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BACKward is the new FORWARD

Earlier this year, I spent a few months in southern Portugal, learning about a different way of life, and taking in some new experiences. While there, I met a few Canadians and Brits now calling Portugal home and I asked them how they might describe their new country. Among the praise for sand and surf, their comments included “it’s a bit backward at times” or “in some ways, they are years behind everyone else”.  After three months away, while I might add similar commentary to my own description, mine would carry with it, a much more positive slant.

What I noted during our time away, was the way in which many Portuguese people are doing things, living their lives, connecting with others, that is similar to that of days gone by.  And while it did take longer and in some cases more effort to achieve what we have come to do at an almost sonic pace here at home, it did achieve the same results and I think in a much richer and more meaningful way.

Older women in our town (yes, not men) still hang their laundry out to dry, and sometimes it takes a little longer, a couple of days, for clothes to be ready to wear.  So while you cannot wash the outfit this morning, for the party tonight, you can expect to have clean, fresh smelling, and beautifully kissed by the sun clothes.  All this while enjoying the outdoors, banter with neighbours and time with their pets; a connection to the outside world.

They shop for food they need, food that is in season, and only enough for a few days at a time.  They buy truly ‘local’ food, that is grown by their neighbours, that has traveled shorter distances, that is meant to be eaten at this time of year.  They prepare their food with timeless recipes, and with each other, and they share their food, their wine, and their table with those around them, both family, and those whom they consider family.  They eat outdoors, in the warmth of the sun and the warmth of each other.  Generations eat together, the old, the new, the in-between.   They share what they have, throw out very little, and waste not much.  Dinnertime is as much about breaking bread as it is about belonging, with loud and joyous conversations, where children are included and encouraged. It is a celebration in the moment, not meant to be hurried or processed or passed by. Many still wash their dishes by hand and with each other, making connections over the counter.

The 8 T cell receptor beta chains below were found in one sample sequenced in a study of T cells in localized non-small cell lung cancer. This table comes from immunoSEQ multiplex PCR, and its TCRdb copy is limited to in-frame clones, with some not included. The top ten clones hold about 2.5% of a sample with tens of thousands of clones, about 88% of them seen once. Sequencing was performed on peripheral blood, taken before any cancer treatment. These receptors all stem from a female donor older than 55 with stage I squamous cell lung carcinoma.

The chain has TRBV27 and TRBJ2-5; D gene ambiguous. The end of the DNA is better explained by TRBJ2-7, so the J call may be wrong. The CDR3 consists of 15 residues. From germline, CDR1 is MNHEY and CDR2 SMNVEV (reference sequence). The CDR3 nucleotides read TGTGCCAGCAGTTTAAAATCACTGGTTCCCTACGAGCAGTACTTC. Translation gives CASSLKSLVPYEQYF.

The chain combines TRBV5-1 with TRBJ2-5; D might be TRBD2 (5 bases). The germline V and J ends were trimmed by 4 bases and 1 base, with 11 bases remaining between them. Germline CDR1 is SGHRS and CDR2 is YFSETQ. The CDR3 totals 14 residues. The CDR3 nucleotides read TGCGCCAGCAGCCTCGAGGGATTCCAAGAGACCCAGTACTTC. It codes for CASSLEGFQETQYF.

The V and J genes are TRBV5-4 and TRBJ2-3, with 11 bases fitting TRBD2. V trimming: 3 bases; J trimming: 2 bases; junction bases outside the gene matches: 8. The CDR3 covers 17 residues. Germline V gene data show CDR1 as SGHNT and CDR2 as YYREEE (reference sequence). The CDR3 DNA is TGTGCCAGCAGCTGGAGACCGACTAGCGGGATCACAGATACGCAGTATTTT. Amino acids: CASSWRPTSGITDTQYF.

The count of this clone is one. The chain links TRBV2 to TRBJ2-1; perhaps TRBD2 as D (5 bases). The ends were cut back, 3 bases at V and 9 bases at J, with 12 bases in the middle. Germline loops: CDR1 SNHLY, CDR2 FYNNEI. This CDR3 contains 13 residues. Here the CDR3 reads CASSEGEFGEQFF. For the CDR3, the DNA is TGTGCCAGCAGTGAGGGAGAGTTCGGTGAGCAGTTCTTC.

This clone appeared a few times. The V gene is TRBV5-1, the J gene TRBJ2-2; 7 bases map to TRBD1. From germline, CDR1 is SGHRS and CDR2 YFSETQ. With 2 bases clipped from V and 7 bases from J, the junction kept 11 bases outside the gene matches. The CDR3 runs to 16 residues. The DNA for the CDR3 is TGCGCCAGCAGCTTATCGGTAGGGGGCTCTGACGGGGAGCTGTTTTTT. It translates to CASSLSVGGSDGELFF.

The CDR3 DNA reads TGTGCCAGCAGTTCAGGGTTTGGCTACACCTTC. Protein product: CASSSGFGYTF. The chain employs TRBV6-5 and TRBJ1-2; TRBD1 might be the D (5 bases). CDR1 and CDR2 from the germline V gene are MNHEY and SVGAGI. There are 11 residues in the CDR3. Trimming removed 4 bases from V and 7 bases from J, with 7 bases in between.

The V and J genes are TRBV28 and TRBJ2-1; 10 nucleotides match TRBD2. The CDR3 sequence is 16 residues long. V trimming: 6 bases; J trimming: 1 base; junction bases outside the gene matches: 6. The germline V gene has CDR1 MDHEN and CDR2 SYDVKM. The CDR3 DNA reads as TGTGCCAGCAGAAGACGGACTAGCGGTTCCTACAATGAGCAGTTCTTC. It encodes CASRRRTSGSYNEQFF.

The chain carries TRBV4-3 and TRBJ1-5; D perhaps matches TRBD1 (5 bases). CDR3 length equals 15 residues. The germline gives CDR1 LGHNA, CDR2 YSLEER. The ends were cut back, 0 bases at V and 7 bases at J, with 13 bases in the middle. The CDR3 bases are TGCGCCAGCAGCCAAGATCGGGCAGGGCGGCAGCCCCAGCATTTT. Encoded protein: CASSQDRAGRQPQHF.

They make space for love and friendship. Retired men can be seen playing games on the boardwalk, loudly telling stories, laughing and noting who is cheating at the game. Children are often with grandparents after school and many of the women in my neighbourhood spent time outside laughing with those passing by and sharing stories with those on either side of their steps.  They make time for time out, with many of the shops in our town still closing for a few hours each afternoon, providing rest for the weary, a chance to relax and reenergize before evening, and heading home or out for dinner.

I recognize that much of what I love about this place and its people has been driven by the past, its politics, religion and reality, and I know that much is changing here too. Portugal, while showing reverence for the past, is more advanced in many ways, in its environmental solutions, in some of their systems and in much of the form and function I encountered.  Still, I remain convinced that not all progress is defined by looking forward and I believe that the previous has much to teach us, that speed can serve to distract us from what is meaningful and that sometimes we are better served by that which is slow.

My brother once told me “there is something magical about this place” and I would now agree with him.  Of course Portugal is changing too, younger generations are walking less and driving more, at supermarkets more than markets, and hurrying to the next happening.  Getting back to basics might not be best for everyone, but for me, I am choosing to learn from those who are standing still; to let go of the list, to slow down so I can savour, to leave the rushing to the rest, and to the knowledge that this moment is the only time we have on earth. I intend to make my moments last.

Portugal blog, Backwad is the new Forward